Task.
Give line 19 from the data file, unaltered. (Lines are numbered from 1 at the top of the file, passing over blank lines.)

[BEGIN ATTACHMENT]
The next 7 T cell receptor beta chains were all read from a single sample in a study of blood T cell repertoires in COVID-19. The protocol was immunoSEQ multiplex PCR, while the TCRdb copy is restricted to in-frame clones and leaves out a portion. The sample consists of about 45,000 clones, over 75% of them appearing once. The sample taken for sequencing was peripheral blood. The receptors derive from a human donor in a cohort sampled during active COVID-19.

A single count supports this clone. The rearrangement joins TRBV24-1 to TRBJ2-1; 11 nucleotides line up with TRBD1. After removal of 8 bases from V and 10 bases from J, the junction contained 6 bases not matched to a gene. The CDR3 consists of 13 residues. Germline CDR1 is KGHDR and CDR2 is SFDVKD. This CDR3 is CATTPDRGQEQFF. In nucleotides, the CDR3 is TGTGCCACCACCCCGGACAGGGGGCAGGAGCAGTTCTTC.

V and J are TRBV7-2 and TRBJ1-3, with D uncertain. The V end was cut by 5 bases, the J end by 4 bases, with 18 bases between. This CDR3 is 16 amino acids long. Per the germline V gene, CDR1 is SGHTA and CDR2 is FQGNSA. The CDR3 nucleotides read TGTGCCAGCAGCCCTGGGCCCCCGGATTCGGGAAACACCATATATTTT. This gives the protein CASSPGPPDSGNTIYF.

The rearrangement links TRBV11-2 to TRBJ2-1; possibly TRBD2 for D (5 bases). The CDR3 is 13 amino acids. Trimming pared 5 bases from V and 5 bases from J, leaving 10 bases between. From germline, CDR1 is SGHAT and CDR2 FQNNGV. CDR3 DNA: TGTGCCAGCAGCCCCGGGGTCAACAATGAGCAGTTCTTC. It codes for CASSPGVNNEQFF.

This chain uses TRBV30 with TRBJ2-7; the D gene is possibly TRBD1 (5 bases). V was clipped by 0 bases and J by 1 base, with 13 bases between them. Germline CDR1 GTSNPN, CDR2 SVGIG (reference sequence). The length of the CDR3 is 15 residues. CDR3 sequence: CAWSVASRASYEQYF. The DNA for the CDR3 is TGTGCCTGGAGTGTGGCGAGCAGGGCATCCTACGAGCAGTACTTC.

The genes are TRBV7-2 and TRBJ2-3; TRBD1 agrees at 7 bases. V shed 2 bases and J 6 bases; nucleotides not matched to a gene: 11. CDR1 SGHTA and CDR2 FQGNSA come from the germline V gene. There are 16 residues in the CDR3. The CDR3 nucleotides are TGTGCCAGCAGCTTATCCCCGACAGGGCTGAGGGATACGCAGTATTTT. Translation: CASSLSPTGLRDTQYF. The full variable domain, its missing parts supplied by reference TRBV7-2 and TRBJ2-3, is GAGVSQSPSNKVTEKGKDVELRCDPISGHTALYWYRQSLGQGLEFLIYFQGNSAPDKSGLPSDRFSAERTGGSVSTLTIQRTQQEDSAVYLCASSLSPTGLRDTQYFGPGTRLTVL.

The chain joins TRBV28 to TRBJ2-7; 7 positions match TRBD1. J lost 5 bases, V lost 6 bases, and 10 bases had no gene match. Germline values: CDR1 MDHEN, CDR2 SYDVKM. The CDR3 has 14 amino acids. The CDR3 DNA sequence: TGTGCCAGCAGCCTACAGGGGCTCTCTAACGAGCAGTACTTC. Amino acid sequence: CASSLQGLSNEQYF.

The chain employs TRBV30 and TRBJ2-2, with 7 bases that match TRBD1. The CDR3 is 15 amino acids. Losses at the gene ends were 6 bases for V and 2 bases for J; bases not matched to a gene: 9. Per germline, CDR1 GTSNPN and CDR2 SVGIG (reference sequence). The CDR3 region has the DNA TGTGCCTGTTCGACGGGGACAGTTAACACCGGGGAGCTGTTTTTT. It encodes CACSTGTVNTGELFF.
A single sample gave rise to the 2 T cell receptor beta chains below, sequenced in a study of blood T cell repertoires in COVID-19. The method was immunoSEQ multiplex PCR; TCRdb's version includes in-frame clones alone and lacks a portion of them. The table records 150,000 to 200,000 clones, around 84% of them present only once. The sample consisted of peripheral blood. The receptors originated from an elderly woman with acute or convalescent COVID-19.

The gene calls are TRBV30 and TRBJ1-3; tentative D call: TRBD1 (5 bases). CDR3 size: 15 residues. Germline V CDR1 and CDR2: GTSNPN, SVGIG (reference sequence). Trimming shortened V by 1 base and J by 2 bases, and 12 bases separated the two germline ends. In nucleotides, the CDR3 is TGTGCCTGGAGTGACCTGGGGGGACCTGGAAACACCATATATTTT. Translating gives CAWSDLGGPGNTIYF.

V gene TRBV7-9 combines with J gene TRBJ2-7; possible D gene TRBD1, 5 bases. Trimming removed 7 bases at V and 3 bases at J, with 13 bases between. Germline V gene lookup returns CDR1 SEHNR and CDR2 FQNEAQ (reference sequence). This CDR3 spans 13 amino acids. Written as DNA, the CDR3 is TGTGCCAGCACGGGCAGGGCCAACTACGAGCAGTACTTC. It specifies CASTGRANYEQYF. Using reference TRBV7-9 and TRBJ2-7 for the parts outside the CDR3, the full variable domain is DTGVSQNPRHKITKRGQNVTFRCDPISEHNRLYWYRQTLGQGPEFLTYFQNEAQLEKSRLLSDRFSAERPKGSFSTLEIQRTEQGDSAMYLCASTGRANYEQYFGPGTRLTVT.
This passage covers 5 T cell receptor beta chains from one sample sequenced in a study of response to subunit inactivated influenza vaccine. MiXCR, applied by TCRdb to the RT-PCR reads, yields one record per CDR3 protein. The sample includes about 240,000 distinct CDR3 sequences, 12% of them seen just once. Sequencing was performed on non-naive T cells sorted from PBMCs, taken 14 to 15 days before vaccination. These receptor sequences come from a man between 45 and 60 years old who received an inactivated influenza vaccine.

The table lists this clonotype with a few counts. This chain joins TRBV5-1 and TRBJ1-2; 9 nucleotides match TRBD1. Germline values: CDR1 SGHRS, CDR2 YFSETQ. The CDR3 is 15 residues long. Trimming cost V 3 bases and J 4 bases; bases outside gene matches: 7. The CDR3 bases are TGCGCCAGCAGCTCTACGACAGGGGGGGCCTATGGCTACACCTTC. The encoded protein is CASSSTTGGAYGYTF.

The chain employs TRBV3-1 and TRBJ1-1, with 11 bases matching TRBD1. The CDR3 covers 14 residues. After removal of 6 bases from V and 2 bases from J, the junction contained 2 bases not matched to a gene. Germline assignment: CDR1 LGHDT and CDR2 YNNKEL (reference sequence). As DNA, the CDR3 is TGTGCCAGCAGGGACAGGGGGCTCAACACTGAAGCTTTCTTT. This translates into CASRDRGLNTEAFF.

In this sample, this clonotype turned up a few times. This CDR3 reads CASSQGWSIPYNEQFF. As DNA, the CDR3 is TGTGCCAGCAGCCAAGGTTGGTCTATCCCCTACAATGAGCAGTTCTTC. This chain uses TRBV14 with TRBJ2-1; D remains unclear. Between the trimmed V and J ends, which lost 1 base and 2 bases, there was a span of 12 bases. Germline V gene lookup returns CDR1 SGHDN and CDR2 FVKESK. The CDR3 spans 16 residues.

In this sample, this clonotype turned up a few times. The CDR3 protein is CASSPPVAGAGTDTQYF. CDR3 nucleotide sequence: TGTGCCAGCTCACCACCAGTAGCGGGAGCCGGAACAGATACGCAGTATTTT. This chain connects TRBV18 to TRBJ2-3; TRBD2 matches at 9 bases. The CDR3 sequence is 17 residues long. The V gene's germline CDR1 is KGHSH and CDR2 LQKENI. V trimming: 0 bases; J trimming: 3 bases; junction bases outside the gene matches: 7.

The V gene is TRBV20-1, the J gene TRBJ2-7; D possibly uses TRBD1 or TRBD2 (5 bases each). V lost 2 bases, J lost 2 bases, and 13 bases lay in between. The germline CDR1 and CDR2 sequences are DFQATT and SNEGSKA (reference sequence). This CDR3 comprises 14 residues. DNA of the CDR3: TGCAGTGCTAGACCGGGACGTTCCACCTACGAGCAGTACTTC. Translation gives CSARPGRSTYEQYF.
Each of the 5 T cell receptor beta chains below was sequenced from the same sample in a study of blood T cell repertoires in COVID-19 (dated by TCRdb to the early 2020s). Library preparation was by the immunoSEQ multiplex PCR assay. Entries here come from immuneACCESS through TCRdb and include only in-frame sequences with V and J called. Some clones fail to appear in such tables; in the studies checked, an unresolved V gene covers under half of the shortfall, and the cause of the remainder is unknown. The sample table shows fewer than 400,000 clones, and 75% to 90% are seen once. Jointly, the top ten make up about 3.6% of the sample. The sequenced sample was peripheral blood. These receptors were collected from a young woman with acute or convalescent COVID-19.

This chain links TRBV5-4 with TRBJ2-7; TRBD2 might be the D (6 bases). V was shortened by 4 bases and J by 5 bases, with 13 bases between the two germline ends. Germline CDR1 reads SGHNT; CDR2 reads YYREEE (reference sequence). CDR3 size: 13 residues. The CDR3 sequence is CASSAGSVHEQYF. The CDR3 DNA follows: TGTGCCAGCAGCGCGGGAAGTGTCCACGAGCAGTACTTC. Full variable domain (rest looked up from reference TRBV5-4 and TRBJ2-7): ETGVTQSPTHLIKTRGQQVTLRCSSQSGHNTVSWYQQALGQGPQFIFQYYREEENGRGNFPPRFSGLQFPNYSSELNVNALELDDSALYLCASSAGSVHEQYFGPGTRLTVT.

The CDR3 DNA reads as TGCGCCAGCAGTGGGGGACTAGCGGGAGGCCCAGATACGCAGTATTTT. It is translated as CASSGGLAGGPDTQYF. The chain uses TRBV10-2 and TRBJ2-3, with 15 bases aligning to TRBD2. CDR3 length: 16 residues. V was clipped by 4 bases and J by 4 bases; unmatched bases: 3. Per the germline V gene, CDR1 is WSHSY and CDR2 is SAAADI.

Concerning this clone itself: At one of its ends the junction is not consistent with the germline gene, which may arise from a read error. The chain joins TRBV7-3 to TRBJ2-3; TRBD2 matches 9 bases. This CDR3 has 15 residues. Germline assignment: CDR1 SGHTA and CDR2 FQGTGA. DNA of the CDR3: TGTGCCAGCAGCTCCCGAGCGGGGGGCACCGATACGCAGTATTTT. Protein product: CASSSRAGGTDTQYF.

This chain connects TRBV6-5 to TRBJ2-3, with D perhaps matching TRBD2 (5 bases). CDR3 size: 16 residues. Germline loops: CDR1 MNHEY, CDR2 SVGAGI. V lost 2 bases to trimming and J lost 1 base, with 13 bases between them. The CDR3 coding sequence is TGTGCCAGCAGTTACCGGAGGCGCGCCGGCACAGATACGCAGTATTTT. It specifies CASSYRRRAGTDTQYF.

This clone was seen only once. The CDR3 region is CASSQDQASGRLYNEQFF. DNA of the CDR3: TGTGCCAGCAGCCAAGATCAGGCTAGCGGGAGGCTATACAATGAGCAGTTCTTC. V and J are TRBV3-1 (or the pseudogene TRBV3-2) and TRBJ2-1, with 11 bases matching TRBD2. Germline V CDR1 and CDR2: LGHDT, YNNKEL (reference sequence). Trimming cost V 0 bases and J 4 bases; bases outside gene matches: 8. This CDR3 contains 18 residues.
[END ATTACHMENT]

This chain links TRBV5-4 with TRBJ2-7; TRBD2 might be the D (6 bases). V was shortened by 4 bases and J by 5 bases, with 13 bases between the two germline ends. Germline CDR1 reads SGHNT; CDR2 reads YYREEE (reference sequence). CDR3 size: 13 residues. The CDR3 sequence is CASSAGSVHEQYF. The CDR3 DNA follows: TGTGCCAGCAGCGCGGGAAGTGTCCACGAGCAGTACTTC. Full variable domain (rest looked up from reference TRBV5-4 and TRBJ2-7): ETGVTQSPTHLIKTRGQQVTLRCSSQSGHNTVSWYQQALGQGPQFIFQYYREEENGRGNFPPRFSGLQFPNYSSELNVNALELDDSALYLCASSAGSVHEQYFGPGTRLTVT.